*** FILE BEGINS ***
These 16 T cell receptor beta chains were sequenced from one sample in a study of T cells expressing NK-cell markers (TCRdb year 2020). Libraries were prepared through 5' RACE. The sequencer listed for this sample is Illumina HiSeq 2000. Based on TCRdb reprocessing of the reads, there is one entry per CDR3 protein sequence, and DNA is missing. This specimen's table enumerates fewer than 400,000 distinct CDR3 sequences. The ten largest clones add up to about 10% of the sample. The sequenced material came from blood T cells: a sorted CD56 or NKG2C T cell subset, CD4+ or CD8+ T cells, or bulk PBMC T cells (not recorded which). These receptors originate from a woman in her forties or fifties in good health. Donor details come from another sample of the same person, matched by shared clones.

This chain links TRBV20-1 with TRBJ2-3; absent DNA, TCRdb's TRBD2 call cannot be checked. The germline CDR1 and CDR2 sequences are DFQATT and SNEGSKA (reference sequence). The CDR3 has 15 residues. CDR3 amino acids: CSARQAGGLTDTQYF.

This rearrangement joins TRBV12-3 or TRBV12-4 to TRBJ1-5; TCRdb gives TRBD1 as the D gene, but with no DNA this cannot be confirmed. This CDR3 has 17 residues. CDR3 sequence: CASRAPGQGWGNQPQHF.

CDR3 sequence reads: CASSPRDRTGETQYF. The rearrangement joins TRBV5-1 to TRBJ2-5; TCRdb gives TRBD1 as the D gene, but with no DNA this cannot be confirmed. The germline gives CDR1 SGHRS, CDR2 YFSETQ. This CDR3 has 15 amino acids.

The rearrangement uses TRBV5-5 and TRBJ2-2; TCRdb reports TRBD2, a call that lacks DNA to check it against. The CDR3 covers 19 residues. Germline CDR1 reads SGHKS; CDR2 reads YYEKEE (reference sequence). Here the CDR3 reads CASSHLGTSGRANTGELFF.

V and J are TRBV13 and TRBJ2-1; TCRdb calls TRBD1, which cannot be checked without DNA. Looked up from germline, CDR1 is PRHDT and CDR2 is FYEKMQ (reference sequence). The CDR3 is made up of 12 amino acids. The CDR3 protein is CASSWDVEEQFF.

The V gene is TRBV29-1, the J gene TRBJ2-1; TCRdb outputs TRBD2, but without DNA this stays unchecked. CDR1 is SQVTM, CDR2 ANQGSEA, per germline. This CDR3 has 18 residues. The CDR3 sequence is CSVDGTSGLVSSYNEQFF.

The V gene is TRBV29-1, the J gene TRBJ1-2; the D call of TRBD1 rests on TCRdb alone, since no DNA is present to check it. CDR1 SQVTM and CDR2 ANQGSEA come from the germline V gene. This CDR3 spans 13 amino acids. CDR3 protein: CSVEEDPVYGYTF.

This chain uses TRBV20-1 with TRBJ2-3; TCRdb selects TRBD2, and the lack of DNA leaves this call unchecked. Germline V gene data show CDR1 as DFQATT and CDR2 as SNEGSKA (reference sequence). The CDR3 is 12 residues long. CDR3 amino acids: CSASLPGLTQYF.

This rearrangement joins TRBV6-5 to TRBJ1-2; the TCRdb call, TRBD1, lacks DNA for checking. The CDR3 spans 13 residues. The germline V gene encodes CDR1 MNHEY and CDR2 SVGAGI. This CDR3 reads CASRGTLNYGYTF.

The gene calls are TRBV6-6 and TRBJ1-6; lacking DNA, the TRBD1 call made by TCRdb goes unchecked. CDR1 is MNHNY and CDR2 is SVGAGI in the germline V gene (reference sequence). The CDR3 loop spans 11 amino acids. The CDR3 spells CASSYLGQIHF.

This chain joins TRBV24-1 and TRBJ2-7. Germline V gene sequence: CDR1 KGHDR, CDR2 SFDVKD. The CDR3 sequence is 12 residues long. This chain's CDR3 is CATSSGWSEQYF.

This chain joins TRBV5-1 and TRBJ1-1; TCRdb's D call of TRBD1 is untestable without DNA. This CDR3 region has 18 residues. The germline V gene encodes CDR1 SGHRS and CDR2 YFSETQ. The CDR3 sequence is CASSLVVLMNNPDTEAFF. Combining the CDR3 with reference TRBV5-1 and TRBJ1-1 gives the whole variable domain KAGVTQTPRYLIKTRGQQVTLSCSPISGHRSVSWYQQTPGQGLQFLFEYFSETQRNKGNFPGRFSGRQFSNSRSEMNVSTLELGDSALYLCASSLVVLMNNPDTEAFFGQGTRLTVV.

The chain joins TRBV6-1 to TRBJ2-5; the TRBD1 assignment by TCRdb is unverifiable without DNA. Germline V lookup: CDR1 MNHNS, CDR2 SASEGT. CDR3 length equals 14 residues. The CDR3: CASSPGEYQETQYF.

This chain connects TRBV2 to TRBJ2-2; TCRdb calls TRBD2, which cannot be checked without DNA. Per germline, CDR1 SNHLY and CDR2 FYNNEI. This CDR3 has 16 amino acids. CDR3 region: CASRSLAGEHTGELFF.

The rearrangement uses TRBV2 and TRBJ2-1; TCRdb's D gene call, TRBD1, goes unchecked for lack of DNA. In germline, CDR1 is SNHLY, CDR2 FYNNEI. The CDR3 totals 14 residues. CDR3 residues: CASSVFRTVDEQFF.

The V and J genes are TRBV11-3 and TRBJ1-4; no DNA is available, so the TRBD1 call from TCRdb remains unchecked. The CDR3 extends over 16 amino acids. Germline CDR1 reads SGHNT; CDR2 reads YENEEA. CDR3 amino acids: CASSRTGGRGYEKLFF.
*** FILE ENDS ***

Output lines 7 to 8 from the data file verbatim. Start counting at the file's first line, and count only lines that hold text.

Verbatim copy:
The V gene is TRBV29-1, the J gene TRBJ2-1; TCRdb outputs TRBD2, but without DNA this stays unchecked. CDR1 is SQVTM, CDR2 ANQGSEA, per germline. This CDR3 has 18 residues. The CDR3 sequence is CSVDGTSGLVSSYNEQFF.

The V gene is TRBV29-1, the J gene TRBJ1-2; the D call of TRBD1 rests on TCRdb alone, since no DNA is present to check it. CDR1 SQVTM and CDR2 ANQGSEA come from the germline V gene. This CDR3 spans 13 amino acids. CDR3 protein: CSVEEDPVYGYTF.